I met a 19-year-old woman today, barely out of high school and not immediately or even apparently college bound.
She did not get along with her family. It’s not clear to me if her family put her out of the home or if she left—I suspect the reasons are somewhere in the middle. She had no job, no job training and nowhere to go. But she knew she didn’t want to end up literally on the streets. She told me she thought about sex trafficking. Not about selling herself to survive, but about the fact that as a vulnerable young woman, someone could possibly see her as an easy mark to push her into that world.
She may not have had a lot of life experiences but she had enough to know that the streets and 19-year-old girls often lead to enforced sex work. Luckily, she connected with a non-profit called Motor City Mitten Mission. Tonight, she has a warm place to sleep. She’ll be safe. She’ll have food. She’ll have space to think through her next steps and she will not be forced to peddle her flesh to survive or sleep beneath an overpass to stay out of the plunging drizzling Michigan rain.
That’s not why I did the story on Motor City Mitten Mission’s new partnership with Macomb County to Shore-Up Shelter Space for homeless families and individuals, but it’s just one of the reasons that I’m glad I did the story.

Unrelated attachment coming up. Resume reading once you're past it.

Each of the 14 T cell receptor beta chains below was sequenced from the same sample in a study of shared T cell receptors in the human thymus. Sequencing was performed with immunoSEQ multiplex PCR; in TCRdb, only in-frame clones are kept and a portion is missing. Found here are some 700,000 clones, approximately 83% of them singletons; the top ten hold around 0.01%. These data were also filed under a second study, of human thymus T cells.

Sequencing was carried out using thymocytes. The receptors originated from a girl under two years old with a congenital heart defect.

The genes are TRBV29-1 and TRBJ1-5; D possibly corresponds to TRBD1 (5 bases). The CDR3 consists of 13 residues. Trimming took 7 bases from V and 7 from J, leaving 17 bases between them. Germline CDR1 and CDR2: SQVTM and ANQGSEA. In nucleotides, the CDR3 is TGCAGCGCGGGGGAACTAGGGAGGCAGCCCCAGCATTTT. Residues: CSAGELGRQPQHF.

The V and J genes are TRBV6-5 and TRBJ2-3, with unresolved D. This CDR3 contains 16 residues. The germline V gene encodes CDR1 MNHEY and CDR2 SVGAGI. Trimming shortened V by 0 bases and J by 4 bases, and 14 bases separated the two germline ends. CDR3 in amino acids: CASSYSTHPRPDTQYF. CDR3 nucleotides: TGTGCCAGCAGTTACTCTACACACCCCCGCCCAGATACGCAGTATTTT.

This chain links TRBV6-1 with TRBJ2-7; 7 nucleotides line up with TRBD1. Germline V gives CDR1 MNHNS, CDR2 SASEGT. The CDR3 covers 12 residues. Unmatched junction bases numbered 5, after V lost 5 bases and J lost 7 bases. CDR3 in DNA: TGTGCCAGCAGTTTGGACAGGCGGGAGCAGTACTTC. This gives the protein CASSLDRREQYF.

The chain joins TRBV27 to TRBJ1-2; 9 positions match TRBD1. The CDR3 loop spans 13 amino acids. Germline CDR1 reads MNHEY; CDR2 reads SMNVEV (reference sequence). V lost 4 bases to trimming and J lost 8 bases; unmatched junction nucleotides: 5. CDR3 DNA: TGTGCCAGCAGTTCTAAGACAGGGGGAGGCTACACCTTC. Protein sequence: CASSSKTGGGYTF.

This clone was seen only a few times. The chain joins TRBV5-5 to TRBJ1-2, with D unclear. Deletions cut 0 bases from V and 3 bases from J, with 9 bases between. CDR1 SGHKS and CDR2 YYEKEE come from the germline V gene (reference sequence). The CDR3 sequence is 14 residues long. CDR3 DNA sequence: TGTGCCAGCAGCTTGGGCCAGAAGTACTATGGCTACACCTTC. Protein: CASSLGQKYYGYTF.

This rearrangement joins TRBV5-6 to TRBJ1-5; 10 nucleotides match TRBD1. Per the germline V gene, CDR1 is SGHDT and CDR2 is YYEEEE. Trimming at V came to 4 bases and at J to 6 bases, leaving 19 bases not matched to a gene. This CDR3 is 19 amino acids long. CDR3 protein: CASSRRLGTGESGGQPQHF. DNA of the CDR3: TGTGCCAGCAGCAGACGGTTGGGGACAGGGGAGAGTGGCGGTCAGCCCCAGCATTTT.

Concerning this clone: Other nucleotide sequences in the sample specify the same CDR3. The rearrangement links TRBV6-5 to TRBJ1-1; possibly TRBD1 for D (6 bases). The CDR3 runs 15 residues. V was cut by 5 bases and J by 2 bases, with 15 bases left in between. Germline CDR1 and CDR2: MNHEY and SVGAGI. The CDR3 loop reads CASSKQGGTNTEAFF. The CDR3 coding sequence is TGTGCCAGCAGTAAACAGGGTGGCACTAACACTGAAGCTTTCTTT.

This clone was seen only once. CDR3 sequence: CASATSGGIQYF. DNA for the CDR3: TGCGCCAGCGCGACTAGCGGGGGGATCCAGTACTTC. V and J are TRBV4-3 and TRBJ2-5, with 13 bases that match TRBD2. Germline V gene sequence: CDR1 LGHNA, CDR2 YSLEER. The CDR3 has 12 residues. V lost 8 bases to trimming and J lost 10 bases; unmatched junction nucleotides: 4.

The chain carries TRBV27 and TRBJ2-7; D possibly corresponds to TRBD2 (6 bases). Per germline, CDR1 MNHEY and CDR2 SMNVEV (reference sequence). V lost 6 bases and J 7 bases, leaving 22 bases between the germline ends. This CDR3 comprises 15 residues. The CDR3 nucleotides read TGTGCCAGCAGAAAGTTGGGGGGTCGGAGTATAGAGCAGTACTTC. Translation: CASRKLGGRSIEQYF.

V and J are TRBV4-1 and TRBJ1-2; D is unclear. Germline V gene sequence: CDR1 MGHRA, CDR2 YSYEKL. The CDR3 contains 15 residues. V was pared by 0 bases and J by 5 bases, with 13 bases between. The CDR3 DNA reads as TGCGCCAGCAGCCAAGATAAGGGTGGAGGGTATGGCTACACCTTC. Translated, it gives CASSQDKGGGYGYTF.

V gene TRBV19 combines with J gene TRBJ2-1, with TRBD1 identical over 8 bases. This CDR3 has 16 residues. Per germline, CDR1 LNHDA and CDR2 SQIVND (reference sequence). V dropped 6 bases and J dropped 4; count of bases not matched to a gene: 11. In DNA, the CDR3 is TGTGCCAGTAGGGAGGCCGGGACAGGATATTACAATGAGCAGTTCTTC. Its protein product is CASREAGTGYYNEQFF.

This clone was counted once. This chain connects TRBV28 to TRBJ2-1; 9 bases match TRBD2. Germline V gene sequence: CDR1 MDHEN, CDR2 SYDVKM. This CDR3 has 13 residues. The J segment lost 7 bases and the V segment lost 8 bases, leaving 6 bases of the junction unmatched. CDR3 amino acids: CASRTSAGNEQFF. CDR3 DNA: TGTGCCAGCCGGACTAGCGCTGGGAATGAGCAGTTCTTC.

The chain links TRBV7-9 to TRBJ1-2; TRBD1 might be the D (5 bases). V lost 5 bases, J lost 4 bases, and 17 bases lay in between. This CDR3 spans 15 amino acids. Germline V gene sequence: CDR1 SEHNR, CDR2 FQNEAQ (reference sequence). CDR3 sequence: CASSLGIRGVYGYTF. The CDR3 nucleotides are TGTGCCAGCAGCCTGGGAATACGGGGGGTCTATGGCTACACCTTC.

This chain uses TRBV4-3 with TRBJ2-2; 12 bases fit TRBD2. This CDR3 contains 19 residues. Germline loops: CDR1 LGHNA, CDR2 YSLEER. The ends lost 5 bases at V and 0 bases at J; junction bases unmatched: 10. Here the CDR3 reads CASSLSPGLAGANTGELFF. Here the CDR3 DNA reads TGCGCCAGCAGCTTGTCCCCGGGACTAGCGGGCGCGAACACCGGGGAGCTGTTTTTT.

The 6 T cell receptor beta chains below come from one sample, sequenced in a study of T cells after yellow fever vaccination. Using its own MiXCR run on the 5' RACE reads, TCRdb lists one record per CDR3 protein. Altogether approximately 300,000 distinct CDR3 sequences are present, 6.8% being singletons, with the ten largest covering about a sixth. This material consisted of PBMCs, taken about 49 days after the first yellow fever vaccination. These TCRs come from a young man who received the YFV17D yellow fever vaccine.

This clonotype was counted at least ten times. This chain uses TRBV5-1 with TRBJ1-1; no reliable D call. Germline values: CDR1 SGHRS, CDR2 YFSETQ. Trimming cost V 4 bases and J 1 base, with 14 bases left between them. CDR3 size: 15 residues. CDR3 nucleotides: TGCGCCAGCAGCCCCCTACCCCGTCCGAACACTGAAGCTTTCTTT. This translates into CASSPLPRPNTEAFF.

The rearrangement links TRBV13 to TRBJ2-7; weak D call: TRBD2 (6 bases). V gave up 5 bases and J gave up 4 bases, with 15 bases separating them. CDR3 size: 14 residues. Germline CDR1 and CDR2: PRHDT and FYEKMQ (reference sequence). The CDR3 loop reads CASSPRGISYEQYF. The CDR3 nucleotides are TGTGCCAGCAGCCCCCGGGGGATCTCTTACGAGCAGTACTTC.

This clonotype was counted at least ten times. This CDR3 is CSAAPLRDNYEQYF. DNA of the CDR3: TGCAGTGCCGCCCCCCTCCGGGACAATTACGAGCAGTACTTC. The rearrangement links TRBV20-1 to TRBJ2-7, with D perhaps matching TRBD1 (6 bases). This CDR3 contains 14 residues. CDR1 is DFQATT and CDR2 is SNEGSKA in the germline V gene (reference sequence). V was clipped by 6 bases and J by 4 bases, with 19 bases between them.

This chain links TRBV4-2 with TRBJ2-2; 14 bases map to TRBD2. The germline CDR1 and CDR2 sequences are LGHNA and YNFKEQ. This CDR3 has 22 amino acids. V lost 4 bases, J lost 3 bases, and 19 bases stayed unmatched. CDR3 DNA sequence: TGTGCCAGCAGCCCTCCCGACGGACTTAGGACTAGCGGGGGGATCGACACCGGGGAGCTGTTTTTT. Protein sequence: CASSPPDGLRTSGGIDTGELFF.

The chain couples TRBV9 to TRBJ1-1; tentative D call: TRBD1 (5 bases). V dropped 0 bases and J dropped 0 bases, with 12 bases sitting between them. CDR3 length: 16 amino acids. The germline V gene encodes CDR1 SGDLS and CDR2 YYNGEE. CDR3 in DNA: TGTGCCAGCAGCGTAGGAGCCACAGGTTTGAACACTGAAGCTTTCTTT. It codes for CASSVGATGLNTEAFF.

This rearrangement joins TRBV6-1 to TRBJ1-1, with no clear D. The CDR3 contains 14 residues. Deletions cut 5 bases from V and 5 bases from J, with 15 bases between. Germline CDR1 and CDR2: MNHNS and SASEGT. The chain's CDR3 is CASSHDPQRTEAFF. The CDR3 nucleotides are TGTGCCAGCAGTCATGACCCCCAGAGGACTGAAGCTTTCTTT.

There are so many reasons people become homeless. It’s not always because of job loss or mental health instability or family issues. Each reason is different.
The question is how do we care for these fellow human beings with dignity sans judgment who’ve fallen on hard times?
There are a lot of moving parts to the problems of homelessness in our cities, towns and nation.
Luckily there are people who make it their business to think of ways to alleviate the suffering of our neighbors and find ways to not just offer a bed, but services that will create a path beyond that bed, to one day have a bed to call their own.
Luckily there are people who support those services with their time, talents and wallets.
When I step away from my job at the end of my shift and hang up my hat as a journalist, I’m always acutely aware that as a person, if the person standing next to me is not doing well, I am not doing as well as I think.